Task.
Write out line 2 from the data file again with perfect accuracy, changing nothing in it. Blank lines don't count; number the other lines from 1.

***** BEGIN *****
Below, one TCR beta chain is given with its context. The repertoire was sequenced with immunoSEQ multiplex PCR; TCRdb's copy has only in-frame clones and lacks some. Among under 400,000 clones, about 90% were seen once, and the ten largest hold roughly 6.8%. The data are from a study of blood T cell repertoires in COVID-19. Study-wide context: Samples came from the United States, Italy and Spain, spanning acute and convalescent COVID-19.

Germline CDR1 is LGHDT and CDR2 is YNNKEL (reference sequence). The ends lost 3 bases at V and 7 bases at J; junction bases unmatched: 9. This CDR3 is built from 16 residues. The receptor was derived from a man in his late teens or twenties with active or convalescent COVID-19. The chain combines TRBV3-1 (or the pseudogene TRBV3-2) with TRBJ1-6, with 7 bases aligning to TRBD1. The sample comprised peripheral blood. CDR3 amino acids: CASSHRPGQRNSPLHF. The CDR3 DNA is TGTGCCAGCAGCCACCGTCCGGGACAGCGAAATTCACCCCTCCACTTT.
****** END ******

Germline CDR1 is LGHDT and CDR2 is YNNKEL (reference sequence). The ends lost 3 bases at V and 7 bases at J; junction bases unmatched: 9. This CDR3 is built from 16 residues. The receptor was derived from a man in his late teens or twenties with active or convalescent COVID-19. The chain combines TRBV3-1 (or the pseudogene TRBV3-2) with TRBJ1-6, with 7 bases aligning to TRBD1. The sample comprised peripheral blood. CDR3 amino acids: CASSHRPGQRNSPLHF. The CDR3 DNA is TGTGCCAGCAGCCACCGTCCGGGACAGCGAAATTCACCCCTCCACTTT.